VEB 1/100 AN-24






One aircraft


Scott Van Aken


Comes with a display stand.


I must confess to knowing darn little about this aircraft. What I do know is that it was built in both civil and military versions and also updated to a number of other versions, these being distinguished by having different engines. It was developed to replace piston engined aircraft that were used on shorter feeder airline routes. The prototype first flew in 1960 with passenger service starting in 1963 with Aeroflot. Eventually over 1,100 were built (both civil and military versions) and used by a number of Soviet client states and a few other foreign services.



I'm not sure how many of you are actually familiar with VEB kits. They were the primary model company of what was East Germany and most of its subjects were Soviet in nature. As to the accuracy of the kits, I can only say that it wasn't a major concern of the people who developed these kits. However, most of the ones I've built look very much like what they are supposed to be so they can't be that bad.

The kits are definitely 60's technology regardless of when they were molded. All have raised panel lines and the usual rivets. Detailing in cockpits and wheel wells is non-existent (actually, there aren't any!) and other details are minimal at best. The plastic used is hard and rather brittle. A big problem with most of these kits is the breakage of propeller blades and their subsequent loss from the unsealed box. This happened on this kit. The props and wheels are generally molded in black plastic with grey used for those that are to be 'metal'. Clear parts are thick and a bit on the opaque side. One really nice thing about these throwbacks is that they do include a very nice display stand!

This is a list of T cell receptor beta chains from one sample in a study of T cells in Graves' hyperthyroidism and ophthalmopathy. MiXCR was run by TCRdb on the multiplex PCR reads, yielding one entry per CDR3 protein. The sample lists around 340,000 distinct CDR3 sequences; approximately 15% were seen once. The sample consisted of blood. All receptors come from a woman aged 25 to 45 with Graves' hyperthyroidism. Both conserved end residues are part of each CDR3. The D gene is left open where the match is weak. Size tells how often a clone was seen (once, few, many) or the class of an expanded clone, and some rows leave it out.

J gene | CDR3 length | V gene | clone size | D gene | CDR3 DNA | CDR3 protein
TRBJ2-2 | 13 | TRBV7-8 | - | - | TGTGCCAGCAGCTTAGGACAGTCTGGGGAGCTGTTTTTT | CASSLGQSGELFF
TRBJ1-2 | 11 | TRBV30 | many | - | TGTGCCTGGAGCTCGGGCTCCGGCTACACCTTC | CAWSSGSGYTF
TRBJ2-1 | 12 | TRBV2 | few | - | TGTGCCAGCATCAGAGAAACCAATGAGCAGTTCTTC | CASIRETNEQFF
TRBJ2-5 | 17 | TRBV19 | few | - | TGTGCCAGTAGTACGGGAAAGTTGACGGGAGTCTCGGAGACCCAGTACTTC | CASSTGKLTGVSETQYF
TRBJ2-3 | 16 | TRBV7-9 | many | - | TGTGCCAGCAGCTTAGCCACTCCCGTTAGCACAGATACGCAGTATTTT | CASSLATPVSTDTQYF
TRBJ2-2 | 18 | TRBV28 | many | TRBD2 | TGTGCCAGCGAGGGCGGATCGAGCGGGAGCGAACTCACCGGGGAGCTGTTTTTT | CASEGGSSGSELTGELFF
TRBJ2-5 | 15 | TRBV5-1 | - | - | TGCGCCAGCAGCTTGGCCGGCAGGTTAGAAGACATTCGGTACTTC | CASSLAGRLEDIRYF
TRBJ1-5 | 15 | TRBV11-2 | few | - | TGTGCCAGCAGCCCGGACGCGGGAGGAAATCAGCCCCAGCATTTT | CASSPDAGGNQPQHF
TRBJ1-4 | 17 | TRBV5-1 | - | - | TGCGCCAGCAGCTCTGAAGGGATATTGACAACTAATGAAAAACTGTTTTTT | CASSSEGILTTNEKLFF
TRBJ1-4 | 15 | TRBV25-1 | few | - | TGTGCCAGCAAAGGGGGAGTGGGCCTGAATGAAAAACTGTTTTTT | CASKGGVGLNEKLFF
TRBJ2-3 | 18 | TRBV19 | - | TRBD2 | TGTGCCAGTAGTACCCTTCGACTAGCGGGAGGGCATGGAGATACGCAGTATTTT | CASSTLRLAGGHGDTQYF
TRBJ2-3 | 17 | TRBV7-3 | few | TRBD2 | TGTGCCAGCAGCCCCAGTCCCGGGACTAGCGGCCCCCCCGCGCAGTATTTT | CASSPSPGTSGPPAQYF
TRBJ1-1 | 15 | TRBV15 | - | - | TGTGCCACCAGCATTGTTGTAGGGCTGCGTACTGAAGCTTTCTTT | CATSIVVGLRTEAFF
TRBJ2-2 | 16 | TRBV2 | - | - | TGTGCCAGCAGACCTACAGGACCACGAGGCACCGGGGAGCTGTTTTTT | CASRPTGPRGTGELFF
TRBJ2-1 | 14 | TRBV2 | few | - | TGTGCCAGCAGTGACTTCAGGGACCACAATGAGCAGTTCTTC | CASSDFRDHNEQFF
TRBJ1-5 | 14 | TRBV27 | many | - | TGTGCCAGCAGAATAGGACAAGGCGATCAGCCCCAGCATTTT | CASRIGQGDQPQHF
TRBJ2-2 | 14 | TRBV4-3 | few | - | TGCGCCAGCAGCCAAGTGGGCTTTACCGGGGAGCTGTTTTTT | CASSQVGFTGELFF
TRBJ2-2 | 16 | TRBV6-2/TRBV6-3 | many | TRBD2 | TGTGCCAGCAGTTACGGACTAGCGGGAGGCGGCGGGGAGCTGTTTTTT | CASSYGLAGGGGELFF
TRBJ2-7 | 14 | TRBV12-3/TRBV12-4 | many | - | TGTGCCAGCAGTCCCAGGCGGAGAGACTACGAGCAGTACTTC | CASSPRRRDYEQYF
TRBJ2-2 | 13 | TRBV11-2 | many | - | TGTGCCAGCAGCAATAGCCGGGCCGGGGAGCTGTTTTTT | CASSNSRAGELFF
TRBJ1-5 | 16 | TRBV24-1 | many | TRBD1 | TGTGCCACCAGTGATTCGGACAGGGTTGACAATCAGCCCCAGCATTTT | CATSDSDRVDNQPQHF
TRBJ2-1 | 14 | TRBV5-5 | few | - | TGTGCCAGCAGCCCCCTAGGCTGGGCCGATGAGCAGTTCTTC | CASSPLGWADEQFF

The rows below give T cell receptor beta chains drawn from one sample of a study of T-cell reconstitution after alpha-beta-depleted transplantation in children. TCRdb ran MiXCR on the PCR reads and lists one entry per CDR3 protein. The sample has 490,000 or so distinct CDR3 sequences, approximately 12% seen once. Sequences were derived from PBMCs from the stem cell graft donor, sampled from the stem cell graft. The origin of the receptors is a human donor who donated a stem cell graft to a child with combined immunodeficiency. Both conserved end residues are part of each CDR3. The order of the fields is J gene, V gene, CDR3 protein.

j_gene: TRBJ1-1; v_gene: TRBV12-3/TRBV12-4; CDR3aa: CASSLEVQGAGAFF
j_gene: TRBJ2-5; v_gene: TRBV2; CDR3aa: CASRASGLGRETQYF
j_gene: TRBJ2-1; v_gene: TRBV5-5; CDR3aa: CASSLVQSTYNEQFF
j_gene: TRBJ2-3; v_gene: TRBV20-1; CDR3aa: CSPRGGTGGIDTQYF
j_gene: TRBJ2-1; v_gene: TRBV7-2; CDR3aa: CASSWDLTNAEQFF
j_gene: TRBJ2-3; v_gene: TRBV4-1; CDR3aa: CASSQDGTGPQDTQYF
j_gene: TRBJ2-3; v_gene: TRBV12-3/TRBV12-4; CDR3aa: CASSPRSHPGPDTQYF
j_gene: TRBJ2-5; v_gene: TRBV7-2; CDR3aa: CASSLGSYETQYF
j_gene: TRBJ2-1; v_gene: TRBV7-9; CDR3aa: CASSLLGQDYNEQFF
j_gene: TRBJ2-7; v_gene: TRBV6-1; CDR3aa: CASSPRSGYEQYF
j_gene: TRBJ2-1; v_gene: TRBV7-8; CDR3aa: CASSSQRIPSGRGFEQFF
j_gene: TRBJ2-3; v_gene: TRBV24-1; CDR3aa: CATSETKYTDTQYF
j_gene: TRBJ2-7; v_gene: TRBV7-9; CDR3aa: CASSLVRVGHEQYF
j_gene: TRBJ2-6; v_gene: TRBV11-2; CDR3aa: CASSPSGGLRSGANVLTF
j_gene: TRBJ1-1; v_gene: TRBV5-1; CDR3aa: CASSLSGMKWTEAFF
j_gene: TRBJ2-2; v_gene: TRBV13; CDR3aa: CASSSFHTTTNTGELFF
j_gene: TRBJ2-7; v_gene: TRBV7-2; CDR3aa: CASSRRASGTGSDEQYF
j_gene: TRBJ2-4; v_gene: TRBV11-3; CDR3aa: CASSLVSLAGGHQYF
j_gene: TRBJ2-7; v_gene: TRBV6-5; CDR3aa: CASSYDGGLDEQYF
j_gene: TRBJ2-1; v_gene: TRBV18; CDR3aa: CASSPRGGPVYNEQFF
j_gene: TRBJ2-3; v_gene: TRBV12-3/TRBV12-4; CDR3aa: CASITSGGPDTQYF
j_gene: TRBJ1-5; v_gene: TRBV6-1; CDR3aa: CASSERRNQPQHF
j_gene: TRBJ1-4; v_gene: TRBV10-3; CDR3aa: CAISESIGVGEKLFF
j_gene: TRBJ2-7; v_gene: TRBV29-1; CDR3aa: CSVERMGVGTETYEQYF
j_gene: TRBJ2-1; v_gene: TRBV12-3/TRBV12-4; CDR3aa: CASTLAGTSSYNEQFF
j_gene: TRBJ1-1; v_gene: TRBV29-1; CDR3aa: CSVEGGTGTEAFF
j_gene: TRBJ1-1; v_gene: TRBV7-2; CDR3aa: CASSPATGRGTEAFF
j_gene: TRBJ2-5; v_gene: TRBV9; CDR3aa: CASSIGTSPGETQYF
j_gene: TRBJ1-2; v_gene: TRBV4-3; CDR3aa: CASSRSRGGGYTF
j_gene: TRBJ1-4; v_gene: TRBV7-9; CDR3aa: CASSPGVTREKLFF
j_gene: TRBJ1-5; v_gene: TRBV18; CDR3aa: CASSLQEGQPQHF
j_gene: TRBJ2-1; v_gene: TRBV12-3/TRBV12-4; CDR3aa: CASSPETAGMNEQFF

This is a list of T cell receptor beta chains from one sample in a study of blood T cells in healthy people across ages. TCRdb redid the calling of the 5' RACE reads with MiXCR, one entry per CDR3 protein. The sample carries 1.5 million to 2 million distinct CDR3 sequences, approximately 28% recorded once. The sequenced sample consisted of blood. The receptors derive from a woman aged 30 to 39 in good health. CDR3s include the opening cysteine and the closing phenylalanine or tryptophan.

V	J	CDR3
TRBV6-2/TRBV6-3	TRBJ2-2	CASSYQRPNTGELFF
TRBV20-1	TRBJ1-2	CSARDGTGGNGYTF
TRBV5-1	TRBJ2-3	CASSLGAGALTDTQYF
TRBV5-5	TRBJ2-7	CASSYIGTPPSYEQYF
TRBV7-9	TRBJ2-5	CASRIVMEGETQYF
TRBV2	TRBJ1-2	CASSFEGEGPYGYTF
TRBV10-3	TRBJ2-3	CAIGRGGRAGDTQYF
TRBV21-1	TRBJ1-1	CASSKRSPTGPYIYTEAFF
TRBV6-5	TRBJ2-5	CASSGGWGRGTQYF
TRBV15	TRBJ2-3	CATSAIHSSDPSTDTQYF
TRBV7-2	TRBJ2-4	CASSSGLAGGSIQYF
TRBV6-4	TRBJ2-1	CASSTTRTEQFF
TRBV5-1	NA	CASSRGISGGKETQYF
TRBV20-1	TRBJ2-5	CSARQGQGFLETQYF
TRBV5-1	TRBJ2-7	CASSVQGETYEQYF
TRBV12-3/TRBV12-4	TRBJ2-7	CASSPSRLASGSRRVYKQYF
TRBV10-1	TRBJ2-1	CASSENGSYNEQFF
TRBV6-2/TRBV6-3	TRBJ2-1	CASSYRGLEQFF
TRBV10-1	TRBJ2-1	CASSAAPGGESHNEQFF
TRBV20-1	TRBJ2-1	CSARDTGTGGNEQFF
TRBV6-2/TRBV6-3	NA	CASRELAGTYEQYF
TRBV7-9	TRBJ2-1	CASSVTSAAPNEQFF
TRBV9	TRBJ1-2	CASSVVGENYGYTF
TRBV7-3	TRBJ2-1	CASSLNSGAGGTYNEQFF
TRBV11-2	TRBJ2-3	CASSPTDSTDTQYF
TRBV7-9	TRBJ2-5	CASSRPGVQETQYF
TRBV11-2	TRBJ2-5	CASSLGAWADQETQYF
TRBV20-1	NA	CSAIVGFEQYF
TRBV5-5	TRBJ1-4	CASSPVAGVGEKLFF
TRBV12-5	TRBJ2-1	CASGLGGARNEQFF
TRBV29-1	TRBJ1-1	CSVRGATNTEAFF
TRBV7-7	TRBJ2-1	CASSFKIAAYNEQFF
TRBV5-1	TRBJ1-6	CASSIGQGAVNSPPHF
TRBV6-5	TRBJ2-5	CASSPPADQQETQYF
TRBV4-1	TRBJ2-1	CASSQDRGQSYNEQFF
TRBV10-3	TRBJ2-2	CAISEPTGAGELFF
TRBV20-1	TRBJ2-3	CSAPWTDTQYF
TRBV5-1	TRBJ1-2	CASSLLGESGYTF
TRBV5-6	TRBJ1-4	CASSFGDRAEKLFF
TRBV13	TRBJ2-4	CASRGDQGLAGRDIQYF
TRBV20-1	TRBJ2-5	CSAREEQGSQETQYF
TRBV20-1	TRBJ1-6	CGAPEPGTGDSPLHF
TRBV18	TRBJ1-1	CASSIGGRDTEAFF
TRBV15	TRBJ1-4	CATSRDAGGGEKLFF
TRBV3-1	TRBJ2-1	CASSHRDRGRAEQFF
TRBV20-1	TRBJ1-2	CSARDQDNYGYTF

Instructions are printed on a newsprint grade paper and are in German and Russian. Figuring out where parts go isn't a problem since there are so few of them. That is fortunate as there is no exploded view, only a drawing of the completed model with part numbers pointing to the various locations of the bits. As for color info, you are on your own with this one unless you read German or Russian, in which case, there may be something in the instructions about that. The decals are a bit on the yellowed side, but I've used VEB decals before and found the ones I used to be thin, a bit brittle, but otherwise they worked well. What is included are for the East German airline Interflug. There are two metal tubes of something included in the kit. I can only assume them to be paint and/or glue.


I know the kit sounds like a loser, but in reality, they are not all that terrible. I've built a few VEB kits and found them to go together well. The rather odd 1/100 scale is probably a negative factor to many, but these are some odd kits. They are also, in many cases, the only kits of certain aircraft, and that includes the AN-24. I'm not sure if VEB is still extant as I've not seen their kits advertised anywhere for a long time.

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